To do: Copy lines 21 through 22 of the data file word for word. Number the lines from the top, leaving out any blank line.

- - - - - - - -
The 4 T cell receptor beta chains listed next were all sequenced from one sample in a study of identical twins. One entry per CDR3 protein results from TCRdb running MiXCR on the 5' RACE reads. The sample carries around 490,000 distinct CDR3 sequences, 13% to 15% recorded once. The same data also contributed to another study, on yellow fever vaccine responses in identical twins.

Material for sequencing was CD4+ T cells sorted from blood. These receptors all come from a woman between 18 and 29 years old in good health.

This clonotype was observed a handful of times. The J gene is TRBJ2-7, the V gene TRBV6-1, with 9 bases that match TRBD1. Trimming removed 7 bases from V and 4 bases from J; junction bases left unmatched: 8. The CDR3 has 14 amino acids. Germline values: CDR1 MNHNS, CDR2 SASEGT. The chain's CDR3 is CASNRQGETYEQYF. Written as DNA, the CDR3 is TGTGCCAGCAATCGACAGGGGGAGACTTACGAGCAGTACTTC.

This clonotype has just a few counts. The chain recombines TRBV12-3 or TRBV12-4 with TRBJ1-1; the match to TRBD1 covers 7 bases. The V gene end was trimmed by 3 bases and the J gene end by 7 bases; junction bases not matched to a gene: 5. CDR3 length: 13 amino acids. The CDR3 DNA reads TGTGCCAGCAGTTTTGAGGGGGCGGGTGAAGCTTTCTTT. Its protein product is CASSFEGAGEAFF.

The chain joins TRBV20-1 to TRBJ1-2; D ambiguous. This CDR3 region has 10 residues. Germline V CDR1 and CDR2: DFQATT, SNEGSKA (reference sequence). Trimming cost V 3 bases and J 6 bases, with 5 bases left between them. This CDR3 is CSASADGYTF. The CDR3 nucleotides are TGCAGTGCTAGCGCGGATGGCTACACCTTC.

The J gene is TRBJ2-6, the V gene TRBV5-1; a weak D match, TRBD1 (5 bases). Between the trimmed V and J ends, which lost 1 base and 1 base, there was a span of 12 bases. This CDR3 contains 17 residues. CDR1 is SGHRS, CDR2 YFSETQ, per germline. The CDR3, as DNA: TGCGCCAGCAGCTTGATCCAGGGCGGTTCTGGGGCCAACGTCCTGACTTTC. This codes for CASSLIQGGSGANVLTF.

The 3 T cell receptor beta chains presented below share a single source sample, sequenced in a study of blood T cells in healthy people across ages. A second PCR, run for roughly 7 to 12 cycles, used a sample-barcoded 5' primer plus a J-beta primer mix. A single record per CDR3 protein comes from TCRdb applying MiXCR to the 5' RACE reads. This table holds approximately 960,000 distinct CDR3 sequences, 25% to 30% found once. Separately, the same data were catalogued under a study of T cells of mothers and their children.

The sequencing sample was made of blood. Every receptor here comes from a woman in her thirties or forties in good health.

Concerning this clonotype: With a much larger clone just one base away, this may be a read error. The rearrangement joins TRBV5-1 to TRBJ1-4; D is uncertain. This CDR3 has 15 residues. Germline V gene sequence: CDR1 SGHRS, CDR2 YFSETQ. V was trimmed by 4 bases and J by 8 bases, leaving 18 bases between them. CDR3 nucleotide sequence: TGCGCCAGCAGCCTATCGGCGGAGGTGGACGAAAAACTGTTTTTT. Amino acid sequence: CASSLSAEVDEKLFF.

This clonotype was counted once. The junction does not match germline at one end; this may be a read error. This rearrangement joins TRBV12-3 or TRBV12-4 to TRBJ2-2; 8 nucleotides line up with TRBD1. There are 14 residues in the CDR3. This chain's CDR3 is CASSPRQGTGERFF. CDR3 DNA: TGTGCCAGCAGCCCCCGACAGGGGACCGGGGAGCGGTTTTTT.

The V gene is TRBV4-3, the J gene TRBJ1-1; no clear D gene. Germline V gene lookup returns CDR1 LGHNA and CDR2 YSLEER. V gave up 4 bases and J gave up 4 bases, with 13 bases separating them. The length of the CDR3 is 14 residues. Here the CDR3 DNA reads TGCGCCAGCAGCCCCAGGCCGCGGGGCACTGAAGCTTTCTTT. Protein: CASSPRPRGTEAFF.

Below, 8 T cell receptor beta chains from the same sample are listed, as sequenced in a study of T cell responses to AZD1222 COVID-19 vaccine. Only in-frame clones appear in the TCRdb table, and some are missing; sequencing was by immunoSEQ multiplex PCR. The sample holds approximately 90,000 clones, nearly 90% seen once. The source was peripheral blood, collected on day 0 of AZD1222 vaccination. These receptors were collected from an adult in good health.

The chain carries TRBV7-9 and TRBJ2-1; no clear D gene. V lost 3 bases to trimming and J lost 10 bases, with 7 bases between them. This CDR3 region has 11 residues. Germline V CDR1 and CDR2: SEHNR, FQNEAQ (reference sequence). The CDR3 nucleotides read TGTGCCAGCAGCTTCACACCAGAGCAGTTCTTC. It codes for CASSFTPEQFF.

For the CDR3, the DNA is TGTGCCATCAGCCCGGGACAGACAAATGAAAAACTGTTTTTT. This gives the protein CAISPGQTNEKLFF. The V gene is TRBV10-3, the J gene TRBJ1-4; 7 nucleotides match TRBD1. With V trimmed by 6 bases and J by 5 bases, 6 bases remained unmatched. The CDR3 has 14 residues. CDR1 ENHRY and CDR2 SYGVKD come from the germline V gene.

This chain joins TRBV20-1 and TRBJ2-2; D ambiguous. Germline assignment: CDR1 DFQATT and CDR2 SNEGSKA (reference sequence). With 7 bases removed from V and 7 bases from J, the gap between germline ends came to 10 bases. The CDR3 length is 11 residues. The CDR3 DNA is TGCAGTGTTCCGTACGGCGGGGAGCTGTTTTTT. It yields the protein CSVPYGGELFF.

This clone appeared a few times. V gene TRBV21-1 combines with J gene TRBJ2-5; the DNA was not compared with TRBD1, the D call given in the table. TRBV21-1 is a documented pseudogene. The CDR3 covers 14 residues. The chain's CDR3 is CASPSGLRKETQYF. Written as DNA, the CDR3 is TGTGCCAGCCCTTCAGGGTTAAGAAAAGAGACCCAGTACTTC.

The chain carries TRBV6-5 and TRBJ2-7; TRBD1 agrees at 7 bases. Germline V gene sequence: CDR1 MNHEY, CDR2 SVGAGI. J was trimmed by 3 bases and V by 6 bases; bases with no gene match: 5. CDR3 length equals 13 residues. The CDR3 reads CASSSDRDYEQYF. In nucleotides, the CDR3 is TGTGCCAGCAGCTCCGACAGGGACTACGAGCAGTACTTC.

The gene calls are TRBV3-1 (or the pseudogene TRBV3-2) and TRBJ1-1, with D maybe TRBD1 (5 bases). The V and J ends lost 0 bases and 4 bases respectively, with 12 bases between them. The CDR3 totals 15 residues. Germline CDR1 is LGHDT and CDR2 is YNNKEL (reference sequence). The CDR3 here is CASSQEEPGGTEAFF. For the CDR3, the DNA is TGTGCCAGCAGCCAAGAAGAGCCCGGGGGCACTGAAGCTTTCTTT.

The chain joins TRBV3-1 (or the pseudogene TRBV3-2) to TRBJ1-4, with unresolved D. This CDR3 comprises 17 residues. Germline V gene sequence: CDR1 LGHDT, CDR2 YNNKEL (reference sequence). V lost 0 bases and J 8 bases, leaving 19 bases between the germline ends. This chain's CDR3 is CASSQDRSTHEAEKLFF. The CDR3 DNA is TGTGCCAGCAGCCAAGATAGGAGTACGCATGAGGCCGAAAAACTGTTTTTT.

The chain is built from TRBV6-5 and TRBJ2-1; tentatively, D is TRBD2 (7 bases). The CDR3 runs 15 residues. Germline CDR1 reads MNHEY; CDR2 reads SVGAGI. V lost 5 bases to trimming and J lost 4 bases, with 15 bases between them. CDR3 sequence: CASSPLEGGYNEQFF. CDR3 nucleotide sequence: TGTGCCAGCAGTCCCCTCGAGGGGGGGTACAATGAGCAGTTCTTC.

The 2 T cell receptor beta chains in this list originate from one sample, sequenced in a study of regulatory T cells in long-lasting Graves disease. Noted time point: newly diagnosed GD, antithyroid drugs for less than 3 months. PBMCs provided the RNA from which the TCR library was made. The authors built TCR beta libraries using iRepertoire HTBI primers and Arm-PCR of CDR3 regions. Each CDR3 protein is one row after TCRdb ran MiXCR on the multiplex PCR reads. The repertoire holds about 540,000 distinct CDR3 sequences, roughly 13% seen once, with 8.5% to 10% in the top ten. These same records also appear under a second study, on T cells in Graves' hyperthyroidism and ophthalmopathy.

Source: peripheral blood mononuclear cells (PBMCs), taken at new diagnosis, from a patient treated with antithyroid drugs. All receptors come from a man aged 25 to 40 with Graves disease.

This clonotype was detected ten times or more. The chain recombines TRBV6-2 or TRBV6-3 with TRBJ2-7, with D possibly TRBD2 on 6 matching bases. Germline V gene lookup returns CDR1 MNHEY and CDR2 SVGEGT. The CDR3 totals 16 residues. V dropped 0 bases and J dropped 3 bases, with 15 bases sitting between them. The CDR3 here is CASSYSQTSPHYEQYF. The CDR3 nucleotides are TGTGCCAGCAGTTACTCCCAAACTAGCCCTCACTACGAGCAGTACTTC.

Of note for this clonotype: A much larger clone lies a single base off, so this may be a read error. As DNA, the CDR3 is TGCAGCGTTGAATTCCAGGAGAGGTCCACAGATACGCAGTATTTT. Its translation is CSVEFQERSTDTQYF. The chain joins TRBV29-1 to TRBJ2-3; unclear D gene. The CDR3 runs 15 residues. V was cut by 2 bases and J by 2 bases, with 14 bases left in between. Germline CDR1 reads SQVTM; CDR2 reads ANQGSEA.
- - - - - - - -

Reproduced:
The 2 T cell receptor beta chains in this list originate from one sample, sequenced in a study of regulatory T cells in long-lasting Graves disease. Noted time point: newly diagnosed GD, antithyroid drugs for less than 3 months. PBMCs provided the RNA from which the TCR library was made. The authors built TCR beta libraries using iRepertoire HTBI primers and Arm-PCR of CDR3 regions. Each CDR3 protein is one row after TCRdb ran MiXCR on the multiplex PCR reads. The repertoire holds about 540,000 distinct CDR3 sequences, roughly 13% seen once, with 8.5% to 10% in the top ten. These same records also appear under a second study, on T cells in Graves' hyperthyroidism and ophthalmopathy.

Source: peripheral blood mononuclear cells (PBMCs), taken at new diagnosis, from a patient treated with antithyroid drugs. All receptors come from a man aged 25 to 40 with Graves disease.